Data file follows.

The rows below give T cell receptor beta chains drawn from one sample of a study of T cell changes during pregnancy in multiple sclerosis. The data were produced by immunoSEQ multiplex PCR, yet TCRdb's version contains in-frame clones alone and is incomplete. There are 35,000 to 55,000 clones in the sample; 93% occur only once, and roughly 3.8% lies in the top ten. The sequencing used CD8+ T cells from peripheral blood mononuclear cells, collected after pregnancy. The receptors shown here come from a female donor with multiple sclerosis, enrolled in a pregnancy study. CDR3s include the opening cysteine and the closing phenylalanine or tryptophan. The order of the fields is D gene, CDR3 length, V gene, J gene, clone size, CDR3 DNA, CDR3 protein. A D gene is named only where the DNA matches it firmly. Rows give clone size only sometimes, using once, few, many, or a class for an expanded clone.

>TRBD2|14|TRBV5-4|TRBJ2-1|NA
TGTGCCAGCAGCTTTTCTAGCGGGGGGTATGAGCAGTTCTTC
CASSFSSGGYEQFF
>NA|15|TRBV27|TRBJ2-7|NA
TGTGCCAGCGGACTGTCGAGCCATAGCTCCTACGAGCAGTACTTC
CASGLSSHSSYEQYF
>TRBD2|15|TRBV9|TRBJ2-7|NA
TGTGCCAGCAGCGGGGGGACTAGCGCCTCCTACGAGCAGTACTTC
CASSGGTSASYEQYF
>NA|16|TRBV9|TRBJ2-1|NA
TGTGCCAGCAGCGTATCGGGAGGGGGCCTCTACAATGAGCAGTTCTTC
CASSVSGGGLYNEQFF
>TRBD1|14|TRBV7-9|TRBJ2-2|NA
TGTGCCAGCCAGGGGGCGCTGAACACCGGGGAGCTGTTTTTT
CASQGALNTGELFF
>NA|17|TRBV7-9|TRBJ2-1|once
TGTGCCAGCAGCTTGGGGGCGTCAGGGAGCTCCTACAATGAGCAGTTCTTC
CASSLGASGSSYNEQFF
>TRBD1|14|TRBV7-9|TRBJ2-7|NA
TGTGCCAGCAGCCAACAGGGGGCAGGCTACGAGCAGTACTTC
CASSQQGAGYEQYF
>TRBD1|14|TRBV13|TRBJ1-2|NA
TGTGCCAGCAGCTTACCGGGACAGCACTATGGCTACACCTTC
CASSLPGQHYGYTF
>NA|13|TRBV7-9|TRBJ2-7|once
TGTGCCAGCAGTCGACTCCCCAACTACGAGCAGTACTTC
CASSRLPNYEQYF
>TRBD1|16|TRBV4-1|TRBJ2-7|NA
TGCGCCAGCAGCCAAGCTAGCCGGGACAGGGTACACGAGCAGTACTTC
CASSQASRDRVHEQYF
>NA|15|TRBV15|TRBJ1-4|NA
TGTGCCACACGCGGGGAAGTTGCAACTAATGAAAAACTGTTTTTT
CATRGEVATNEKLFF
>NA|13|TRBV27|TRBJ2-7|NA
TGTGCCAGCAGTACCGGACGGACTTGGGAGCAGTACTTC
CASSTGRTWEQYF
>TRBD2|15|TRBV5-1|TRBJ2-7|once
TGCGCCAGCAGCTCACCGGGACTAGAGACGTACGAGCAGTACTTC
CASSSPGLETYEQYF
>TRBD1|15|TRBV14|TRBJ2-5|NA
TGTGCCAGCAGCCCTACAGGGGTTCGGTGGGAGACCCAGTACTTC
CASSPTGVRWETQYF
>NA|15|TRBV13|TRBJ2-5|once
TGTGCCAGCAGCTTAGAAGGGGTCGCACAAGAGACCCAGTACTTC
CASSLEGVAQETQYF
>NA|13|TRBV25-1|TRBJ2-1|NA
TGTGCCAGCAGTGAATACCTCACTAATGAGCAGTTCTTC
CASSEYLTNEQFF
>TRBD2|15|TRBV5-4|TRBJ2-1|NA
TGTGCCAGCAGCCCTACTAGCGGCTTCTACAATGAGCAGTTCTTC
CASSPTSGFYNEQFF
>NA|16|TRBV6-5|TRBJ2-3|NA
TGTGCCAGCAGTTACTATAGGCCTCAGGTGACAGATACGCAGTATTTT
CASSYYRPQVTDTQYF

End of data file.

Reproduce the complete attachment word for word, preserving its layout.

The rows below give T cell receptor beta chains drawn from one sample of a study of T cell changes during pregnancy in multiple sclerosis. The data were produced by immunoSEQ multiplex PCR, yet TCRdb's version contains in-frame clones alone and is incomplete. There are 35,000 to 55,000 clones in the sample; 93% occur only once, and roughly 3.8% lies in the top ten. The sequencing used CD8+ T cells from peripheral blood mononuclear cells, collected after pregnancy. The receptors shown here come from a female donor with multiple sclerosis, enrolled in a pregnancy study. CDR3s include the opening cysteine and the closing phenylalanine or tryptophan. The order of the fields is D gene, CDR3 length, V gene, J gene, clone size, CDR3 DNA, CDR3 protein. A D gene is named only where the DNA matches it firmly. Rows give clone size only sometimes, using once, few, many, or a class for an expanded clone.

>TRBD2|14|TRBV5-4|TRBJ2-1|NA
TGTGCCAGCAGCTTTTCTAGCGGGGGGTATGAGCAGTTCTTC
CASSFSSGGYEQFF
>NA|15|TRBV27|TRBJ2-7|NA
TGTGCCAGCGGACTGTCGAGCCATAGCTCCTACGAGCAGTACTTC
CASGLSSHSSYEQYF
>TRBD2|15|TRBV9|TRBJ2-7|NA
TGTGCCAGCAGCGGGGGGACTAGCGCCTCCTACGAGCAGTACTTC
CASSGGTSASYEQYF
>NA|16|TRBV9|TRBJ2-1|NA
TGTGCCAGCAGCGTATCGGGAGGGGGCCTCTACAATGAGCAGTTCTTC
CASSVSGGGLYNEQFF
>TRBD1|14|TRBV7-9|TRBJ2-2|NA
TGTGCCAGCCAGGGGGCGCTGAACACCGGGGAGCTGTTTTTT
CASQGALNTGELFF
>NA|17|TRBV7-9|TRBJ2-1|once
TGTGCCAGCAGCTTGGGGGCGTCAGGGAGCTCCTACAATGAGCAGTTCTTC
CASSLGASGSSYNEQFF
>TRBD1|14|TRBV7-9|TRBJ2-7|NA
TGTGCCAGCAGCCAACAGGGGGCAGGCTACGAGCAGTACTTC
CASSQQGAGYEQYF
>TRBD1|14|TRBV13|TRBJ1-2|NA
TGTGCCAGCAGCTTACCGGGACAGCACTATGGCTACACCTTC
CASSLPGQHYGYTF
>NA|13|TRBV7-9|TRBJ2-7|once
TGTGCCAGCAGTCGACTCCCCAACTACGAGCAGTACTTC
CASSRLPNYEQYF
>TRBD1|16|TRBV4-1|TRBJ2-7|NA
TGCGCCAGCAGCCAAGCTAGCCGGGACAGGGTACACGAGCAGTACTTC
CASSQASRDRVHEQYF
>NA|15|TRBV15|TRBJ1-4|NA
TGTGCCACACGCGGGGAAGTTGCAACTAATGAAAAACTGTTTTTT
CATRGEVATNEKLFF
>NA|13|TRBV27|TRBJ2-7|NA
TGTGCCAGCAGTACCGGACGGACTTGGGAGCAGTACTTC
CASSTGRTWEQYF
>TRBD2|15|TRBV5-1|TRBJ2-7|once
TGCGCCAGCAGCTCACCGGGACTAGAGACGTACGAGCAGTACTTC
CASSSPGLETYEQYF
>TRBD1|15|TRBV14|TRBJ2-5|NA
TGTGCCAGCAGCCCTACAGGGGTTCGGTGGGAGACCCAGTACTTC
CASSPTGVRWETQYF
>NA|15|TRBV13|TRBJ2-5|once
TGTGCCAGCAGCTTAGAAGGGGTCGCACAAGAGACCCAGTACTTC
CASSLEGVAQETQYF
>NA|13|TRBV25-1|TRBJ2-1|NA
TGTGCCAGCAGTGAATACCTCACTAATGAGCAGTTCTTC
CASSEYLTNEQFF
>TRBD2|15|TRBV5-4|TRBJ2-1|NA
TGTGCCAGCAGCCCTACTAGCGGCTTCTACAATGAGCAGTTCTTC
CASSPTSGFYNEQFF
>NA|16|TRBV6-5|TRBJ2-3|NA
TGTGCCAGCAGTTACTATAGGCCTCAGGTGACAGATACGCAGTATTTT
CASSYYRPQVTDTQYF